EU Space Forum - Banner

UAE’s Hope Mars Probe Ships To Japan Early Amidst Coronavirus Lockdown

An artist’s depiction of UAE’s Hope Mars Mission orbiting Mars. Image courtesy of the Mohammed bin Rashid Space Centre.

The UAE’s Hope probe, also known as the Emirates Mars Mission (EMM), is expected to ship to Japan ahead of schedule so that essential engineering personnel can be ready to prepare the spacecraft for its planned July 2020 launch, according to an official from the Mohammed Bin Rashid Space Centre (MBRSC).

The early shipment of the Hope spacecraft to Japan was decided so as to allow MBRSC engineers traveling with the probe to apply for special Japanese travel visas that can except them from the strict Emirati and Japanese travel restrictions in place to help stop the spread of the novel Coronavirus.

In addition to the special visa requirements – in itself a time consuming process – the Emirati engineers will also have to quarantine themselves for fourteen days once they arrive in Japan in order to ensure that they are not contagious with the Coronavirus, according to Omran Sharaf, the EMM project manager at the MBRSC, speaking to the virtual 38thmeeting of the NASA Mars Exploration Program Analysis Group (MEPAG) on 20 April 2020.

The Hope probe spacecraft is due to start integration with its Mitsubishi Heavy Industries (MHI) H-IIA space launch vehicle in May 2020 at the Tanegashima Space Centre in Japan, and at the end of its launch preparation campaign, is scheduled to launch from there starting 15 July 2020 when a three-week launch window for Mars begins.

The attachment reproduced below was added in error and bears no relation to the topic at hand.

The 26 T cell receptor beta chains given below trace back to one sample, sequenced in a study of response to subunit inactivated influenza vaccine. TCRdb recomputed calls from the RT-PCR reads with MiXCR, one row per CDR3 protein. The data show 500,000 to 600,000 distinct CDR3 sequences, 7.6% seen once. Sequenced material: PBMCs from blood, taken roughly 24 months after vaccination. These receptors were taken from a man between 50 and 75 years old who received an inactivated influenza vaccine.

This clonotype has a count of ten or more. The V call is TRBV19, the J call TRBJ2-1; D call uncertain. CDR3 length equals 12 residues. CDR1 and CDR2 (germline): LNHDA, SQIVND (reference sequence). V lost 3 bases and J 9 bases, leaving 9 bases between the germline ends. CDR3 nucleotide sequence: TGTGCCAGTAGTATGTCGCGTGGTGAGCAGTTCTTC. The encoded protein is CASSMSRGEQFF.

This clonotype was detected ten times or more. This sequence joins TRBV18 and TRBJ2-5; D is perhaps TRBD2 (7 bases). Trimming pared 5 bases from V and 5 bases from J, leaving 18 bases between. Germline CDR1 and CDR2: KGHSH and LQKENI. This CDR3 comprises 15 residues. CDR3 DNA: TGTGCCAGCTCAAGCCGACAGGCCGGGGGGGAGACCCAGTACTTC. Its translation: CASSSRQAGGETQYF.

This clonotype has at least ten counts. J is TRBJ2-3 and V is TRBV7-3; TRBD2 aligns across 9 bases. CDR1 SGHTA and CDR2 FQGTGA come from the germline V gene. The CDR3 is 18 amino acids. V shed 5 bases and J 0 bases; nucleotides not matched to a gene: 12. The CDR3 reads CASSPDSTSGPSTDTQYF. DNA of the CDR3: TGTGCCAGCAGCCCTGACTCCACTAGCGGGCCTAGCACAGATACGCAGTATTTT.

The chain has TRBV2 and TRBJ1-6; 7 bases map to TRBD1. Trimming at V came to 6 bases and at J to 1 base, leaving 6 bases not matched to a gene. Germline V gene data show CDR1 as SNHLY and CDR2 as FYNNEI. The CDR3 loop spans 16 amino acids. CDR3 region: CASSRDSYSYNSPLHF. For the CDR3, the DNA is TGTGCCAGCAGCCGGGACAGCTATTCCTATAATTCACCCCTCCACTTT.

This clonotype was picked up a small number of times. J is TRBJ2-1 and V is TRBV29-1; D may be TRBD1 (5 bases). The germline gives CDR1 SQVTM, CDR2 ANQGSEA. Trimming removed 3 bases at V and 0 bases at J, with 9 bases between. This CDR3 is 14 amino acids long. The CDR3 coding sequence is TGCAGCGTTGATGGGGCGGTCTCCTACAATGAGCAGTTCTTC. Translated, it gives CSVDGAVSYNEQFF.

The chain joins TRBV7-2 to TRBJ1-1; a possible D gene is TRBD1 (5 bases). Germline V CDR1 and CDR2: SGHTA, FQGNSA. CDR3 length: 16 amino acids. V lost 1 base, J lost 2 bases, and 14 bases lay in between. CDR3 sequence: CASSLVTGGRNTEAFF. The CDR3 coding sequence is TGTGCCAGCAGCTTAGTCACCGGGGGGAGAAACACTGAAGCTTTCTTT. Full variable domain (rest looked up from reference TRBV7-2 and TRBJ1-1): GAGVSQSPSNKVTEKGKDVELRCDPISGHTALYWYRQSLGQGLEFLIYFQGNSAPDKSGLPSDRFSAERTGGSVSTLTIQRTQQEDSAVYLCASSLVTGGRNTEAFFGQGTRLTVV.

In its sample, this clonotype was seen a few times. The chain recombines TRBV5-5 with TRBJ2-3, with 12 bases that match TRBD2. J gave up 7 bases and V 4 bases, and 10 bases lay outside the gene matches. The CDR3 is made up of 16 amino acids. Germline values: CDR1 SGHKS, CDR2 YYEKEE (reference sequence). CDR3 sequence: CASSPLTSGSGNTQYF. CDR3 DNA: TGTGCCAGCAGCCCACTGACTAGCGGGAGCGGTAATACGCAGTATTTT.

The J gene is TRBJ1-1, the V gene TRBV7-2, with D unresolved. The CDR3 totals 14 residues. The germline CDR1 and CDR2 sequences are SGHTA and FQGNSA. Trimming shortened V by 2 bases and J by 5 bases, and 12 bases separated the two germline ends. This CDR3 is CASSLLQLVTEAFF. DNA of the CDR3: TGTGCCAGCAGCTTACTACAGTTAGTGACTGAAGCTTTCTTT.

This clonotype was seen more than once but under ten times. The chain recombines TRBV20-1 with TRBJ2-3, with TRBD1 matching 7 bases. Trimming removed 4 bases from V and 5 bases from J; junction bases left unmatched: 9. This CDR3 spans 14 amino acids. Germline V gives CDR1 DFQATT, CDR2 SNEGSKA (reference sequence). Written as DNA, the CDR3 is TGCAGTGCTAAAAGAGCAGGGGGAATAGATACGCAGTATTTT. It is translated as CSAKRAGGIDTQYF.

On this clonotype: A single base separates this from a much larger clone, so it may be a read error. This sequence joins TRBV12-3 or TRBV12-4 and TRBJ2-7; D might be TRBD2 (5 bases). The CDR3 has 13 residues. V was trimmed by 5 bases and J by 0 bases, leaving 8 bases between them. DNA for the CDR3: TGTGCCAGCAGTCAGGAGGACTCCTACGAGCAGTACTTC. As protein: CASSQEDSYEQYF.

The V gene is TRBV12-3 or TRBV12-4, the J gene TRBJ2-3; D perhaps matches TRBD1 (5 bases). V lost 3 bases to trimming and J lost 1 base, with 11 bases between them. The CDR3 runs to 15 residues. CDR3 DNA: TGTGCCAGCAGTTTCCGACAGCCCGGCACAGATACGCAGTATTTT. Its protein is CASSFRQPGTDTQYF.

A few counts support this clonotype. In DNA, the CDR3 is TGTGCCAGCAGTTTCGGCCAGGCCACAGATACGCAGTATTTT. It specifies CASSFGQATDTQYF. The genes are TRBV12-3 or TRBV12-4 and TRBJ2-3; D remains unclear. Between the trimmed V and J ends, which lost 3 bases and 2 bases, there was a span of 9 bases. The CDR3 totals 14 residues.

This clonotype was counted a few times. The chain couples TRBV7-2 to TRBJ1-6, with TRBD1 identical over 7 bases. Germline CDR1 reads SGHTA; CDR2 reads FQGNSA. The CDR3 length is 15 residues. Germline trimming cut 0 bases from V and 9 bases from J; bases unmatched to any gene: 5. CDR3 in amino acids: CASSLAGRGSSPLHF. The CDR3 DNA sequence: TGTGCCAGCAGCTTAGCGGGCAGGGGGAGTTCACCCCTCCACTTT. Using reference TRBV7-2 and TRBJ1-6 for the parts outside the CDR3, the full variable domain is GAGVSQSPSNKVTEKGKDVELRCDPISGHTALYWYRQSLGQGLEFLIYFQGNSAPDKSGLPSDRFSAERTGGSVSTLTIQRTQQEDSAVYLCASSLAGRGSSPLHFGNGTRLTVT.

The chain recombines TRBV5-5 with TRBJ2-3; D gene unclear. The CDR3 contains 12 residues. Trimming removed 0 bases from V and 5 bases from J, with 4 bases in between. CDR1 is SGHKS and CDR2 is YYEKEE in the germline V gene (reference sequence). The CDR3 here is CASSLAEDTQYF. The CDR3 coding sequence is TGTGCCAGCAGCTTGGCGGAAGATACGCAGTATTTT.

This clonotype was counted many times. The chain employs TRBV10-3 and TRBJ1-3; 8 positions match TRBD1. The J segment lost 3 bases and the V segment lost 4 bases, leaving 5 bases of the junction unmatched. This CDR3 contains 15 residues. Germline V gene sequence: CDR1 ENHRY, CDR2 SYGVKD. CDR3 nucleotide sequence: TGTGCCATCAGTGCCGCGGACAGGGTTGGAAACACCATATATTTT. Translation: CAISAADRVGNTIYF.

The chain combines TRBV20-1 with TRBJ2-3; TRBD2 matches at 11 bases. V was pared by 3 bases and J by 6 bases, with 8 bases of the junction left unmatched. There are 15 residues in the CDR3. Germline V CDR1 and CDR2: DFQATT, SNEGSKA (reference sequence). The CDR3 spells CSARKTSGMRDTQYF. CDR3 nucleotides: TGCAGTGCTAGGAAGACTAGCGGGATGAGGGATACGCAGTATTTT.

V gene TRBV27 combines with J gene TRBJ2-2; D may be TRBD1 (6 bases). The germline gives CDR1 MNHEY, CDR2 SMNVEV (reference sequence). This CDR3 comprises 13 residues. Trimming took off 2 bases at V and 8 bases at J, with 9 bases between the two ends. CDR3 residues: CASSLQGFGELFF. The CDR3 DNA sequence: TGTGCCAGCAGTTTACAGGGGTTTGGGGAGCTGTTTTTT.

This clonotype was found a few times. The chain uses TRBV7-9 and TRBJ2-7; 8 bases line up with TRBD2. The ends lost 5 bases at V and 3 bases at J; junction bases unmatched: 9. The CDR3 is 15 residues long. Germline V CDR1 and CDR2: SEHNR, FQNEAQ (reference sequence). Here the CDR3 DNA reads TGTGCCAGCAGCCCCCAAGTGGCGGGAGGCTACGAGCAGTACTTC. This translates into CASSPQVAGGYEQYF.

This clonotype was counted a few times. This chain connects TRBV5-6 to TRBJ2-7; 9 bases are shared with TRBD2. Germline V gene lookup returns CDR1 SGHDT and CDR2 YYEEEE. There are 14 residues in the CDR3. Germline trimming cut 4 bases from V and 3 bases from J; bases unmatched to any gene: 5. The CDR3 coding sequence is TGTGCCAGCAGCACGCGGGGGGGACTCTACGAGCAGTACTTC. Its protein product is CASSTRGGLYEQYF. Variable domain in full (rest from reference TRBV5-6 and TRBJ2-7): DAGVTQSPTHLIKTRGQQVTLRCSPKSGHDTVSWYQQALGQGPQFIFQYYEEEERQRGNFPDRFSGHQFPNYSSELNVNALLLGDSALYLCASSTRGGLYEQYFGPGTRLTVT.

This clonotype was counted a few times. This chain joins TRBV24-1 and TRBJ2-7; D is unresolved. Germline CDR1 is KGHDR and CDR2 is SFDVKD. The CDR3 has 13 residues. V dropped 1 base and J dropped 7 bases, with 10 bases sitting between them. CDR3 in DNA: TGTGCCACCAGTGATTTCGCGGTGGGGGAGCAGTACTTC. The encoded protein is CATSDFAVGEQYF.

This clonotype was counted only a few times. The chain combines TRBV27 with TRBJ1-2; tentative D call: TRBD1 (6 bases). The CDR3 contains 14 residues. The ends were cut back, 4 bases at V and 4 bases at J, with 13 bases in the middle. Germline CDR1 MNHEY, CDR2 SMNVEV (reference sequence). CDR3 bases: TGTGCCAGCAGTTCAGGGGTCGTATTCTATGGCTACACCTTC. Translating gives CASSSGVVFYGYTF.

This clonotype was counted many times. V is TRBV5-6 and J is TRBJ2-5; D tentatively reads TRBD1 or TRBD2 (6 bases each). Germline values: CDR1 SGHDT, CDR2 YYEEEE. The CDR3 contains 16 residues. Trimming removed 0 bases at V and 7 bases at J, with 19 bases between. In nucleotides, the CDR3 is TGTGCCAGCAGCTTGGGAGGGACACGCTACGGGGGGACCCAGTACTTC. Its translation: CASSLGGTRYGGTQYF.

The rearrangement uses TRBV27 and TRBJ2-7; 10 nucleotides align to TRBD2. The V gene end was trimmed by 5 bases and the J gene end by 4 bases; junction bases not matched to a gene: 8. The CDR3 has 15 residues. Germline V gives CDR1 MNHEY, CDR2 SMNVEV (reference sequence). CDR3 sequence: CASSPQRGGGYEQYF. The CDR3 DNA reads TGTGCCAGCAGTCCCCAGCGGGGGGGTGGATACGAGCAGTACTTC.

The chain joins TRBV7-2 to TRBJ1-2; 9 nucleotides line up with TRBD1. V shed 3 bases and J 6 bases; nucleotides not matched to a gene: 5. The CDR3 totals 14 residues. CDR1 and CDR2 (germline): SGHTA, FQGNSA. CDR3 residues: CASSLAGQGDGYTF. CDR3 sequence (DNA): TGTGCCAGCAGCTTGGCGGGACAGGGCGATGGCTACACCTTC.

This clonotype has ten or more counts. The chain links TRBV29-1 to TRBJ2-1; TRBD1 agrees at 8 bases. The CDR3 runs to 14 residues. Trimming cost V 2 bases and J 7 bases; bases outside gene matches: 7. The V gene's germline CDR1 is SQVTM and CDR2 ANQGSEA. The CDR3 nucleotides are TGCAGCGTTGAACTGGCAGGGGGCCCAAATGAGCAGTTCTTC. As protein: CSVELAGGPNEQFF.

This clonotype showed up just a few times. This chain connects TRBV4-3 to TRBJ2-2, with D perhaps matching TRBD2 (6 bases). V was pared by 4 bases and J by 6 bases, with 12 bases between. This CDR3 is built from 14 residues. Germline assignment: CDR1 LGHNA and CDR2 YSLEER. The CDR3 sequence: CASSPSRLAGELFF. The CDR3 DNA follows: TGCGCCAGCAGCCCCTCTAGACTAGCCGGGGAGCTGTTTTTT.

Once launched, the Hope spacecraft is expected to take seven months to reach Mars orbit, and is expected to arrive there in time for the celebration of the 50th anniversary of the founding of the United Arab Emirates.

The Hope EMM will then contribute to humanity’s understanding of Mars by monitoring the Martian atmosphere and its role in the planet’s climate.

Check Also


Ariane 6 Upper Part Moves to Launch Pad for First Flight

The European Space Agency (ESA) has transferred Ariane 6's upper composite with the payloads that it will launch to Europe’s Spaceport in French Guiana. The upper part of the rocket was moved from the encapsulation hall in Europe's Spaceport to the launch pad in the morning, and placed on top of the rocket. The rocket's fairing includes hardware from experiments, deployers, satellites and reentry capsules.